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Publication numberUS7881294 B1
Publication typeGrant
Application numberUS 11/017,973
Publication dateFeb 1, 2011
Filing dateDec 21, 2004
Priority dateDec 21, 2004
Publication number017973, 11017973, US 7881294 B1, US 7881294B1, US-B1-7881294, US7881294 B1, US7881294B1
InventorsMarian Croak, Hossein Eslambolchi
Original AssigneeAt&T Intellectual Property Ii, L.P.
Export CitationBiBTeX, EndNote, RefMan
External Links: USPTO, USPTO Assignment, Espacenet
Method and apparatus for enabling network based media manipulation
US 7881294 B1
Abstract
The present invention enables the network to provide enhanced processing of the media stream before and/or during the call establishment. In one embodiment, the network can use the Session Description Header information to provide service support such as mid call Dual Tone Multiple Frequency (DTMF) detection, transcoding, and media conversion within the network instead of between two intelligent endpoint devices.
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Claims(18)
1. A method for enabling network based media manipulation in a communication network, comprising:
receiving call setup signaling messages from a first endpoint device and a second endpoint device during a call setup of a call;
capturing by a call control element media handling capability information of the first endpoint device from a first session description header of the call setup signaling messages; and
capturing by the call control element media handling capability information of the second endpoint device from a second session description header of the call setup signaling messages, wherein the media handling capability information comprises a codec standard.
2. The method of claim 1, wherein the communication network is a voice over internet protocol network.
3. The method of claim 1, wherein the call setup signaling messages are session initiation protocol based signaling messages.
4. The method of claim 1, further comprising:
sending the media handling capability information to an application server for storage.
5. The method of claim 1, further comprising:
receiving a media manipulation request from the first endpoint device during the call; and
using a network element to service the media manipulation request.
6. The method of claim 5, wherein the using comprises:
communicating with an application server to retrieve a service logic required to service the media manipulation request; and
signaling the network element to perform the media manipulation request using the retrieved service logic.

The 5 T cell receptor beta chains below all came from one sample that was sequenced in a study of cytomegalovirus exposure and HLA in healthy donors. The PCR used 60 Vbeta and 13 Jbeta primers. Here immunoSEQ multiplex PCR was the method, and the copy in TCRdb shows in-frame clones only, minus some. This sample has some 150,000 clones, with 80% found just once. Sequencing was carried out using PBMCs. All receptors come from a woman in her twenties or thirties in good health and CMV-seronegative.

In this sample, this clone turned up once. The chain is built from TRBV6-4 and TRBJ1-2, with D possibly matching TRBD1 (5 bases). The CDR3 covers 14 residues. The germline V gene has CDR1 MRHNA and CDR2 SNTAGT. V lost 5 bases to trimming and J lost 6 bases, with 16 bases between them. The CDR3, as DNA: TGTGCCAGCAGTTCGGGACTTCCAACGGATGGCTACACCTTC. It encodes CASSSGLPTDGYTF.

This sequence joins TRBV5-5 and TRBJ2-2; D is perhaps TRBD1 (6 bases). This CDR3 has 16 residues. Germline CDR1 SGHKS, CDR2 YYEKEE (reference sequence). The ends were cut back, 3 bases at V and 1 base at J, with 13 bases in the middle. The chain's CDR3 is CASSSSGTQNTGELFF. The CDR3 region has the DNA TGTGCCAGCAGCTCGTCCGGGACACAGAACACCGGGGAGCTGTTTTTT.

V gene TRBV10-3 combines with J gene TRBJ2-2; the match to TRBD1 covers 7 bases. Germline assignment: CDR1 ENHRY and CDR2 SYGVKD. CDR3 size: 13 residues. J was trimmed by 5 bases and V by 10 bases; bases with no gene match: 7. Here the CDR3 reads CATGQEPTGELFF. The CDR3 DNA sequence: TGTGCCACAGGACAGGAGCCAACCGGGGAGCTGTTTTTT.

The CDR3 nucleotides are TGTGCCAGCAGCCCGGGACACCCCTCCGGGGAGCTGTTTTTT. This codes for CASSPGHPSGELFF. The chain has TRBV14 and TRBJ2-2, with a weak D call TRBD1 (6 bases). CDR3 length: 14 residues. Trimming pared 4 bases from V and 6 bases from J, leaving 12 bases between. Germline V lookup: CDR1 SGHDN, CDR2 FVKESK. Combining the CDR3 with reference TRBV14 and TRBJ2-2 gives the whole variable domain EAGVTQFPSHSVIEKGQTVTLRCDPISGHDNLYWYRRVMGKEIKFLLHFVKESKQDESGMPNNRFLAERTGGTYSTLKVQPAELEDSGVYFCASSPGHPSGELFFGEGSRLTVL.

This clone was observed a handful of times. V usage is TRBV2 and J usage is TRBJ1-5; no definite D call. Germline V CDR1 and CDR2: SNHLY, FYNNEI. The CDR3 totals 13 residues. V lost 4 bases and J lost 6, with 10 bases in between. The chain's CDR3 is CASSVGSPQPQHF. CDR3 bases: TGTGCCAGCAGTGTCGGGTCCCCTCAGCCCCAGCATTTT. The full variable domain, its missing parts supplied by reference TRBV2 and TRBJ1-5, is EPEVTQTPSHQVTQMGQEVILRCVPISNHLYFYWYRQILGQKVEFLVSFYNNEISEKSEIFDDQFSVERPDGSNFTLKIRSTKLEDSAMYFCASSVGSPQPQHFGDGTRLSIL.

7. The method of claim 6, wherein the network element comprises a border element.
8. A no-transitory computer-readable medium having stored thereon a plurality of computer executable instructions, the plurality of computer executable instructions including computer executable instructions which, when executed by a processor, cause the processor to perform a method for enabling network based media manipulation in a communication network, comprising:
receiving call setup signaling messages from a first endpoint device and a second endpoint device during a call setup of a call;
capturing by a call control element media handling capability information of the first endpoint device from a first session description header of the call setup signaling messages; and
capturing by a call control element media handling capability information of the second endpoint device from a second session description header of the call setup signaling messages, wherein the media handling capability information comprises a codec standard.
9. The computer-readable medium of claim 8, wherein the communication network is a voice over internet protocol network.
10. The computer-readable medium of claim 8, wherein the call setup signaling messages are session initiation protocol based signaling messages.
11. The computer-readable medium of claim 8, further comprising:
sending the media handling capability information to an application server for storage.
12. The computer-readable medium of claim 8, further comprising:
receiving a media manipulation request from one of said first and second the first endpoint device during the call; and
using a network element to service the media manipulation request.
13. The computer-readable medium of claim 12, wherein the using comprises:
communicating with an application server to retrieve a service logic required to service the media manipulation request; and
signaling the network element to perform the media manipulation request using the retrieved service logic.
14. The computer-readable medium of claim 13, wherein the network element comprises a border element.
15. A system for enabling network based media manipulation in a communication network, comprising: